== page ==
Can Snelling step in for Ovie? Can Vance Walker, Peria Jerry, and Carlton Powell fill the huge gap left by Babs? Can Kerry Meier and Eric Weems make an impact in the slot? Was it just rookie game jitters for Joe Hawley at center? Let’s hope the answer is yes to all the questions above or it may be a long night.
The Eagles were already one of the best offensive teams in football and then they went out added even more firepower to their arsenal. Michael Vick, Lesean McCoy, Desean Jackson, Jeremy Maclin, Brent Celek, Steve Smith, Ronnie Brown, and the list goes on and on. Very few teams have outright stopped the Eagles and their offense, so maybe the best the Falcons can hope for is to limit them as much as possible.
The Birds had a hard time with Chicago’s “high-power offense” and if they replicate that effort, a new NFL offensive record for points scored may be set. Van Gorder and the defense better dig very, very deep or it could get really ugly.
With the advent of another complete blowout, at the hands of the Chicago Bears this time, an interesting question keeps coming up over and over: why can’t last year’s offensive gameplan against the Baltimore Ravens be the permanent offense? In that game, Matt Ryan looked at his absolute best, completing 32 of 50 passes, for 319 yards, 3 TDs, 0 INTs, and a 101.6 QB Rating.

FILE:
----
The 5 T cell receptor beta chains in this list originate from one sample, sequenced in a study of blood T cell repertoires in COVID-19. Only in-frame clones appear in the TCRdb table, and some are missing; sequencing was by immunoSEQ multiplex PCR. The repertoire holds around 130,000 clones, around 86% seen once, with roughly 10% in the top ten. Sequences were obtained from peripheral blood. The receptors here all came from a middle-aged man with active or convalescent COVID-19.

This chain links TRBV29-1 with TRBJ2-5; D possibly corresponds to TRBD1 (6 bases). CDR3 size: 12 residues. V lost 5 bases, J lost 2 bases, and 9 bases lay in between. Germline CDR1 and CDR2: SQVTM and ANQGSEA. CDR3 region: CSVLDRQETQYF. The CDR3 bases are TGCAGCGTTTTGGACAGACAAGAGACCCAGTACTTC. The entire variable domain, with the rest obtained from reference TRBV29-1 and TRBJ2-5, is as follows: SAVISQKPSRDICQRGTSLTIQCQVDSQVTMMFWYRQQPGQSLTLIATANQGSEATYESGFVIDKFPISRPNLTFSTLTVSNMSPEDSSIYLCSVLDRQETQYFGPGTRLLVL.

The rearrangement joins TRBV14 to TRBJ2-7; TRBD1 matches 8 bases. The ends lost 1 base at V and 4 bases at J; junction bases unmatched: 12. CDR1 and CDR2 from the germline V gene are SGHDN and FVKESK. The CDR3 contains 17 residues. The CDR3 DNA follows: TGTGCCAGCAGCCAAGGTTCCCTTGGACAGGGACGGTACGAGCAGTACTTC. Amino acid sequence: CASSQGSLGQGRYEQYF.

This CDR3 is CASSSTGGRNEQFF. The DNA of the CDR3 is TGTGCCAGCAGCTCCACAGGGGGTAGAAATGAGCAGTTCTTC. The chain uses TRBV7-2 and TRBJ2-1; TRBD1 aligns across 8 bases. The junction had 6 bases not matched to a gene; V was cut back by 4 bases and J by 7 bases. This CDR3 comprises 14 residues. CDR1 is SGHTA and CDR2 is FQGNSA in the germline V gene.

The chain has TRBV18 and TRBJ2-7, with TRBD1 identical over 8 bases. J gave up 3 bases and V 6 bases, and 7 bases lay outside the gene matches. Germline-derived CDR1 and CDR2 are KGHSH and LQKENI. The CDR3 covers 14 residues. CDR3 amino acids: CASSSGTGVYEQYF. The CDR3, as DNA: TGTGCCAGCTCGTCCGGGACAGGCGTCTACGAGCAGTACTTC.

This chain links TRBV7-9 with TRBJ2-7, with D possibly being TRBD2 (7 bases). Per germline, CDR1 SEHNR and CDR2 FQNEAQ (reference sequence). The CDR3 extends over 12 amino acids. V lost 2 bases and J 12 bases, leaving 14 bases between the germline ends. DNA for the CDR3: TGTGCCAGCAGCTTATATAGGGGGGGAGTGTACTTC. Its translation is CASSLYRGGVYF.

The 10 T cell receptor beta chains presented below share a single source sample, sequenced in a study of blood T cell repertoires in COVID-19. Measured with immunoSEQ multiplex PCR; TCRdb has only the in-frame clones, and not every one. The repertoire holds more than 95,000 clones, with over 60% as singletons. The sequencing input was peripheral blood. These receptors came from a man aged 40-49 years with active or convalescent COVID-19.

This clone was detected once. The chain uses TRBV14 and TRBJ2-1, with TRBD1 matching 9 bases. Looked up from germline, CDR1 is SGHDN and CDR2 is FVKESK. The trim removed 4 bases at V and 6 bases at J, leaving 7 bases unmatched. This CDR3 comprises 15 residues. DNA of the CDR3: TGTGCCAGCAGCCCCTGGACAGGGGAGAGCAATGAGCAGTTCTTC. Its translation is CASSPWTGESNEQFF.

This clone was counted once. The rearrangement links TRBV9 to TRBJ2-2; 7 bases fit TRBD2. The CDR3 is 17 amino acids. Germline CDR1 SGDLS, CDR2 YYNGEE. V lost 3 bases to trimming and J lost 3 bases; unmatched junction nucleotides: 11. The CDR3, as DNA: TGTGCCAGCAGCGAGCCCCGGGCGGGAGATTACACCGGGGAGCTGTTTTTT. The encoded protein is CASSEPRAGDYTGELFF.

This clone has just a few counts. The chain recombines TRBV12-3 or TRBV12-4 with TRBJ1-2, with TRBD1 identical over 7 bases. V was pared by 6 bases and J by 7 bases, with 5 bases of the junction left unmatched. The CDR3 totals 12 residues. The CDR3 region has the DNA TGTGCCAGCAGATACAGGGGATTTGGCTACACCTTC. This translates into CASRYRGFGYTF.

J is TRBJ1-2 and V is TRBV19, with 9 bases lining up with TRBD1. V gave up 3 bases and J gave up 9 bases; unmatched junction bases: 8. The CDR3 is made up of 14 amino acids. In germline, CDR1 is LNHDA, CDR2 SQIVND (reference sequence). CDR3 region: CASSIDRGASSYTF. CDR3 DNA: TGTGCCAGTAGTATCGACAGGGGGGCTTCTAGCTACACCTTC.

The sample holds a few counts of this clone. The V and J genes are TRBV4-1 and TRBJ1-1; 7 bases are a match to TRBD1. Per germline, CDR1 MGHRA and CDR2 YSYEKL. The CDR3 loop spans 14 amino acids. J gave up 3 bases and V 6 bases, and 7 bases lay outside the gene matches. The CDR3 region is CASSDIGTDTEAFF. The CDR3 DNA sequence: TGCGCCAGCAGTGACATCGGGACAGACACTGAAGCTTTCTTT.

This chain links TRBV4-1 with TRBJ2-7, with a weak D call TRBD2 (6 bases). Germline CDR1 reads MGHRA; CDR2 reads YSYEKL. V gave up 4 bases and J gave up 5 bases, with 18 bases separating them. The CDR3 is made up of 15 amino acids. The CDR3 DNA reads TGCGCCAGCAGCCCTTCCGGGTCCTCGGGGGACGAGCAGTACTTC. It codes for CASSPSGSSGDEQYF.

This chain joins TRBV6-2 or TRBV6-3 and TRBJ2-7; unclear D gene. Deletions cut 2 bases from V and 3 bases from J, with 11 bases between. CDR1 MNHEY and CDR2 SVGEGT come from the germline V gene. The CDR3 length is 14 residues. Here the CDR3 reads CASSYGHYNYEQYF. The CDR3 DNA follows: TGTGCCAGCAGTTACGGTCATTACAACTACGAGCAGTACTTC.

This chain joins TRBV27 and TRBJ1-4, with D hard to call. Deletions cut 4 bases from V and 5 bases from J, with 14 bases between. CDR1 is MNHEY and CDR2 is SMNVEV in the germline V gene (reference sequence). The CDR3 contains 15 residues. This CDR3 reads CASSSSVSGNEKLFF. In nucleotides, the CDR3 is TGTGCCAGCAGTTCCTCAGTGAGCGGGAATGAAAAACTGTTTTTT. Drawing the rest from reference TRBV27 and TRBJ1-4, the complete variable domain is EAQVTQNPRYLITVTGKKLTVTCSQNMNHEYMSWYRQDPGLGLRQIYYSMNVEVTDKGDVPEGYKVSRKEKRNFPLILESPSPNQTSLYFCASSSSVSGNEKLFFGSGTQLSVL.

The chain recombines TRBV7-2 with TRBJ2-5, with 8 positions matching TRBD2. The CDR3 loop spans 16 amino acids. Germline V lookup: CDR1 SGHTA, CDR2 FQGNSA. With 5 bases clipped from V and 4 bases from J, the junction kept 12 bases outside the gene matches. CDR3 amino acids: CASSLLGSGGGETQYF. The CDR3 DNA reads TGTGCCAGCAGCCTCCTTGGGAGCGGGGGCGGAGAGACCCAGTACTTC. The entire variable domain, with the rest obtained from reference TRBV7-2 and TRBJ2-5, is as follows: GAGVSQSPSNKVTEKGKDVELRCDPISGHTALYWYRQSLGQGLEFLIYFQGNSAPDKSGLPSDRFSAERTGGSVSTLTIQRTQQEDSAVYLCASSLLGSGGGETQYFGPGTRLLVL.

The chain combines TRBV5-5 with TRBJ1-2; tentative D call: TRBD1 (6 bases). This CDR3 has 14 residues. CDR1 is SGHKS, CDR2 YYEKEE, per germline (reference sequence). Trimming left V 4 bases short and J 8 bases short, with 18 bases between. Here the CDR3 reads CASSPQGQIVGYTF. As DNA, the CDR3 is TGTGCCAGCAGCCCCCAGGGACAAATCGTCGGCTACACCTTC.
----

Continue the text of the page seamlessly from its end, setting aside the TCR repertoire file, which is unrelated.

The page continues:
Fans realize that opponents will gameplan and strategize ways to take away a teams strength, but the best teams always dictate their offense to the defense and not wait for the defense to be nice. There weren’t 70 yard bombs, but Ryan looked the most comfortable he’s ever looked all the while picking a part a pretty good defense in the Ravens. Why not throw the conservative playbook out the window and let Ryan do what Tom Brady, Peyton Manning, Drew Brees, Aaron Rodgers, and Phillip Rivers are allowed to do on a weekly basis?